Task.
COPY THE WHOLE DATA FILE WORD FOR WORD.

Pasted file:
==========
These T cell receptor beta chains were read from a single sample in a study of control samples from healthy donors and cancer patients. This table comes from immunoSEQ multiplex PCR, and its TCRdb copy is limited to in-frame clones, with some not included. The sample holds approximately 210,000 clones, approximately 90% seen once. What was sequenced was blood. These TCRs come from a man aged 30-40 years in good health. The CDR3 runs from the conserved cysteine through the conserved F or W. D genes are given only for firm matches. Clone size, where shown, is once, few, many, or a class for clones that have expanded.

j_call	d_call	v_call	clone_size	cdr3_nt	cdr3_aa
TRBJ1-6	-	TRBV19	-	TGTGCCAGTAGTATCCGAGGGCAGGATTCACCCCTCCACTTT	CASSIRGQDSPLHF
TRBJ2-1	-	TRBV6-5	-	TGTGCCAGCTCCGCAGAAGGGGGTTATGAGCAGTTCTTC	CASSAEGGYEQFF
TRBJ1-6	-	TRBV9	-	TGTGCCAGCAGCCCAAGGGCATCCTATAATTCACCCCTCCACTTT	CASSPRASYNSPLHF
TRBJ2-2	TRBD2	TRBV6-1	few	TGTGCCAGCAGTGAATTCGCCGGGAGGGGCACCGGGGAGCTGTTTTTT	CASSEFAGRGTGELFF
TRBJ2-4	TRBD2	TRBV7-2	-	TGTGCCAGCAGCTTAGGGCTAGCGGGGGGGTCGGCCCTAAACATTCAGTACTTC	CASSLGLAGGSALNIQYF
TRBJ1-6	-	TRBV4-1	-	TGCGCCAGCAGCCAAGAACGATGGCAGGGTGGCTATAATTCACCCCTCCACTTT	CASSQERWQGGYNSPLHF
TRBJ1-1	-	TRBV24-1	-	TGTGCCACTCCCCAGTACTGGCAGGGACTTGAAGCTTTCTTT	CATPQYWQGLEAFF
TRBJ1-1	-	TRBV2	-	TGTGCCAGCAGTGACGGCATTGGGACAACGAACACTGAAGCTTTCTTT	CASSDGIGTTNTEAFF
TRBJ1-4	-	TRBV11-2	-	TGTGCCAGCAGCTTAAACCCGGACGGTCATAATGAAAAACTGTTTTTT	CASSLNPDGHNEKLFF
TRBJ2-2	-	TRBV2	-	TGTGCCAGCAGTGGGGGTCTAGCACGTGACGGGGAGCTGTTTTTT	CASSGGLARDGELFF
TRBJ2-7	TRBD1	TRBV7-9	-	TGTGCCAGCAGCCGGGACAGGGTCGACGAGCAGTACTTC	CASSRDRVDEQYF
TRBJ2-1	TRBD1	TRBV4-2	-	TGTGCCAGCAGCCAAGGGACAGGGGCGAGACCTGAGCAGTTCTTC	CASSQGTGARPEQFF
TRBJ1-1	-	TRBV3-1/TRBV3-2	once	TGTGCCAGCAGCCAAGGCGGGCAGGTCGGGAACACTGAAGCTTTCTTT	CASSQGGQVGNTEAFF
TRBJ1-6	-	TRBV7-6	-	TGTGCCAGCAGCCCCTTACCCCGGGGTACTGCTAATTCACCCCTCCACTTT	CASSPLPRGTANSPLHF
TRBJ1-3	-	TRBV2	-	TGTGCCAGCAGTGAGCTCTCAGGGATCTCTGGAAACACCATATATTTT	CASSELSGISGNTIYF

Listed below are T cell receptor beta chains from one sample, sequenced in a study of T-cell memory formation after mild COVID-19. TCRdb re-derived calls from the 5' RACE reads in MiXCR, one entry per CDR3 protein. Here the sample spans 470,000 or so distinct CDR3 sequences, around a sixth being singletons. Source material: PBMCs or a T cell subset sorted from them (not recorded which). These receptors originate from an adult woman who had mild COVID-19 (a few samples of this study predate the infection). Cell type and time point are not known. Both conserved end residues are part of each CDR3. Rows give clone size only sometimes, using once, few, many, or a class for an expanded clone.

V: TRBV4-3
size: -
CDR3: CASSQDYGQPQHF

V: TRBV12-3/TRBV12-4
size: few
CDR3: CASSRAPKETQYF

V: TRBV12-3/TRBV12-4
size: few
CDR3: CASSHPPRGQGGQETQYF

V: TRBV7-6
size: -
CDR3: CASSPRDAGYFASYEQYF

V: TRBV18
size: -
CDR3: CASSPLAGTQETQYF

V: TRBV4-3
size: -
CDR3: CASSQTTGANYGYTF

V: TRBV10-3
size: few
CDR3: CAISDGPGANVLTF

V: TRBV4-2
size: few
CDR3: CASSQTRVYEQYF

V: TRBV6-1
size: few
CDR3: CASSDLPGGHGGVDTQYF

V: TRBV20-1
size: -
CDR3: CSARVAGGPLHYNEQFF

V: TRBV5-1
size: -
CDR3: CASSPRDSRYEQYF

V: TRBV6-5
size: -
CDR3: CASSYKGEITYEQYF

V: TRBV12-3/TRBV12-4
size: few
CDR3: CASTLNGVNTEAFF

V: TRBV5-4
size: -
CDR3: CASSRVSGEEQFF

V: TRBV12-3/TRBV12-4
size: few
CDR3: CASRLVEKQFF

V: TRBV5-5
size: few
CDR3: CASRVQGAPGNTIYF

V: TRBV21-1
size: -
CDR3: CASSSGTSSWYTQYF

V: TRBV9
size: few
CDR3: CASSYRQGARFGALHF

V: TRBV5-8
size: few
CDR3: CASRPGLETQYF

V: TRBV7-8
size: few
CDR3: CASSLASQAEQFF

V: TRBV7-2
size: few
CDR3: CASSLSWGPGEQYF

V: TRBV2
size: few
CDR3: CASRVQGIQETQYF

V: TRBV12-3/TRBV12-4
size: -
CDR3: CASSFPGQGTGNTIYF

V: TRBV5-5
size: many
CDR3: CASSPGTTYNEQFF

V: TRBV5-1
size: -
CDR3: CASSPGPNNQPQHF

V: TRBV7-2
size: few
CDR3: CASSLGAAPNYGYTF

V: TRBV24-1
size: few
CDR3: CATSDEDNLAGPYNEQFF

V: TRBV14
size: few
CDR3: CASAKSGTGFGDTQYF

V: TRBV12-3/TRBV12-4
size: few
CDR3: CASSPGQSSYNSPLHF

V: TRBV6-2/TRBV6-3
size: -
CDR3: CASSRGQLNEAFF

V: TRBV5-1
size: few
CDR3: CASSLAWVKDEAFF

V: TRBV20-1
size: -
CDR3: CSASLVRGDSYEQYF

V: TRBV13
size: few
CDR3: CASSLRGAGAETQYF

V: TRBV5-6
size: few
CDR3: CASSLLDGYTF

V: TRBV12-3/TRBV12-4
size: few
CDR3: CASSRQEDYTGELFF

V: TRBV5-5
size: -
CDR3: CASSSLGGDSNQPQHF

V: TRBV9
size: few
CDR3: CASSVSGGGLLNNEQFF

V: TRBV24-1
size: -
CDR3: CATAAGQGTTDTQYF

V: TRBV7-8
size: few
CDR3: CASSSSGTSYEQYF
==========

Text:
These T cell receptor beta chains were read from a single sample in a study of control samples from healthy donors and cancer patients. This table comes from immunoSEQ multiplex PCR, and its TCRdb copy is limited to in-frame clones, with some not included. The sample holds approximately 210,000 clones, approximately 90% seen once. What was sequenced was blood. These TCRs come from a man aged 30-40 years in good health. The CDR3 runs from the conserved cysteine through the conserved F or W. D genes are given only for firm matches. Clone size, where shown, is once, few, many, or a class for clones that have expanded.

j_call	d_call	v_call	clone_size	cdr3_nt	cdr3_aa
TRBJ1-6	-	TRBV19	-	TGTGCCAGTAGTATCCGAGGGCAGGATTCACCCCTCCACTTT	CASSIRGQDSPLHF
TRBJ2-1	-	TRBV6-5	-	TGTGCCAGCTCCGCAGAAGGGGGTTATGAGCAGTTCTTC	CASSAEGGYEQFF
TRBJ1-6	-	TRBV9	-	TGTGCCAGCAGCCCAAGGGCATCCTATAATTCACCCCTCCACTTT	CASSPRASYNSPLHF
TRBJ2-2	TRBD2	TRBV6-1	few	TGTGCCAGCAGTGAATTCGCCGGGAGGGGCACCGGGGAGCTGTTTTTT	CASSEFAGRGTGELFF
TRBJ2-4	TRBD2	TRBV7-2	-	TGTGCCAGCAGCTTAGGGCTAGCGGGGGGGTCGGCCCTAAACATTCAGTACTTC	CASSLGLAGGSALNIQYF
TRBJ1-6	-	TRBV4-1	-	TGCGCCAGCAGCCAAGAACGATGGCAGGGTGGCTATAATTCACCCCTCCACTTT	CASSQERWQGGYNSPLHF
TRBJ1-1	-	TRBV24-1	-	TGTGCCACTCCCCAGTACTGGCAGGGACTTGAAGCTTTCTTT	CATPQYWQGLEAFF
TRBJ1-1	-	TRBV2	-	TGTGCCAGCAGTGACGGCATTGGGACAACGAACACTGAAGCTTTCTTT	CASSDGIGTTNTEAFF
TRBJ1-4	-	TRBV11-2	-	TGTGCCAGCAGCTTAAACCCGGACGGTCATAATGAAAAACTGTTTTTT	CASSLNPDGHNEKLFF
TRBJ2-2	-	TRBV2	-	TGTGCCAGCAGTGGGGGTCTAGCACGTGACGGGGAGCTGTTTTTT	CASSGGLARDGELFF
TRBJ2-7	TRBD1	TRBV7-9	-	TGTGCCAGCAGCCGGGACAGGGTCGACGAGCAGTACTTC	CASSRDRVDEQYF
TRBJ2-1	TRBD1	TRBV4-2	-	TGTGCCAGCAGCCAAGGGACAGGGGCGAGACCTGAGCAGTTCTTC	CASSQGTGARPEQFF
TRBJ1-1	-	TRBV3-1/TRBV3-2	once	TGTGCCAGCAGCCAAGGCGGGCAGGTCGGGAACACTGAAGCTTTCTTT	CASSQGGQVGNTEAFF
TRBJ1-6	-	TRBV7-6	-	TGTGCCAGCAGCCCCTTACCCCGGGGTACTGCTAATTCACCCCTCCACTTT	CASSPLPRGTANSPLHF
TRBJ1-3	-	TRBV2	-	TGTGCCAGCAGTGAGCTCTCAGGGATCTCTGGAAACACCATATATTTT	CASSELSGISGNTIYF

Listed below are T cell receptor beta chains from one sample, sequenced in a study of T-cell memory formation after mild COVID-19. TCRdb re-derived calls from the 5' RACE reads in MiXCR, one entry per CDR3 protein. Here the sample spans 470,000 or so distinct CDR3 sequences, around a sixth being singletons. Source material: PBMCs or a T cell subset sorted from them (not recorded which). These receptors originate from an adult woman who had mild COVID-19 (a few samples of this study predate the infection). Cell type and time point are not known. Both conserved end residues are part of each CDR3. Rows give clone size only sometimes, using once, few, many, or a class for an expanded clone.

V: TRBV4-3
size: -
CDR3: CASSQDYGQPQHF

V: TRBV12-3/TRBV12-4
size: few
CDR3: CASSRAPKETQYF

V: TRBV12-3/TRBV12-4
size: few
CDR3: CASSHPPRGQGGQETQYF

V: TRBV7-6
size: -
CDR3: CASSPRDAGYFASYEQYF

V: TRBV18
size: -
CDR3: CASSPLAGTQETQYF

V: TRBV4-3
size: -
CDR3: CASSQTTGANYGYTF

V: TRBV10-3
size: few
CDR3: CAISDGPGANVLTF

V: TRBV4-2
size: few
CDR3: CASSQTRVYEQYF

V: TRBV6-1
size: few
CDR3: CASSDLPGGHGGVDTQYF

V: TRBV20-1
size: -
CDR3: CSARVAGGPLHYNEQFF

V: TRBV5-1
size: -
CDR3: CASSPRDSRYEQYF

V: TRBV6-5
size: -
CDR3: CASSYKGEITYEQYF

V: TRBV12-3/TRBV12-4
size: few
CDR3: CASTLNGVNTEAFF

V: TRBV5-4
size: -
CDR3: CASSRVSGEEQFF

V: TRBV12-3/TRBV12-4
size: few
CDR3: CASRLVEKQFF

V: TRBV5-5
size: few
CDR3: CASRVQGAPGNTIYF

V: TRBV21-1
size: -
CDR3: CASSSGTSSWYTQYF

V: TRBV9
size: few
CDR3: CASSYRQGARFGALHF

V: TRBV5-8
size: few
CDR3: CASRPGLETQYF

V: TRBV7-8
size: few
CDR3: CASSLASQAEQFF

V: TRBV7-2
size: few
CDR3: CASSLSWGPGEQYF

V: TRBV2
size: few
CDR3: CASRVQGIQETQYF

V: TRBV12-3/TRBV12-4
size: -
CDR3: CASSFPGQGTGNTIYF

V: TRBV5-5
size: many
CDR3: CASSPGTTYNEQFF

V: TRBV5-1
size: -
CDR3: CASSPGPNNQPQHF

V: TRBV7-2
size: few
CDR3: CASSLGAAPNYGYTF

V: TRBV24-1
size: few
CDR3: CATSDEDNLAGPYNEQFF

V: TRBV14
size: few
CDR3: CASAKSGTGFGDTQYF

V: TRBV12-3/TRBV12-4
size: few
CDR3: CASSPGQSSYNSPLHF

V: TRBV6-2/TRBV6-3
size: -
CDR3: CASSRGQLNEAFF

V: TRBV5-1
size: few
CDR3: CASSLAWVKDEAFF

V: TRBV20-1
size: -
CDR3: CSASLVRGDSYEQYF

V: TRBV13
size: few
CDR3: CASSLRGAGAETQYF

V: TRBV5-6
size: few
CDR3: CASSLLDGYTF

V: TRBV12-3/TRBV12-4
size: few
CDR3: CASSRQEDYTGELFF

V: TRBV5-5
size: -
CDR3: CASSSLGGDSNQPQHF

V: TRBV9
size: few
CDR3: CASSVSGGGLLNNEQFF

V: TRBV24-1
size: -
CDR3: CATAAGQGTTDTQYF

V: TRBV7-8
size: few
CDR3: CASSSSGTSYEQYF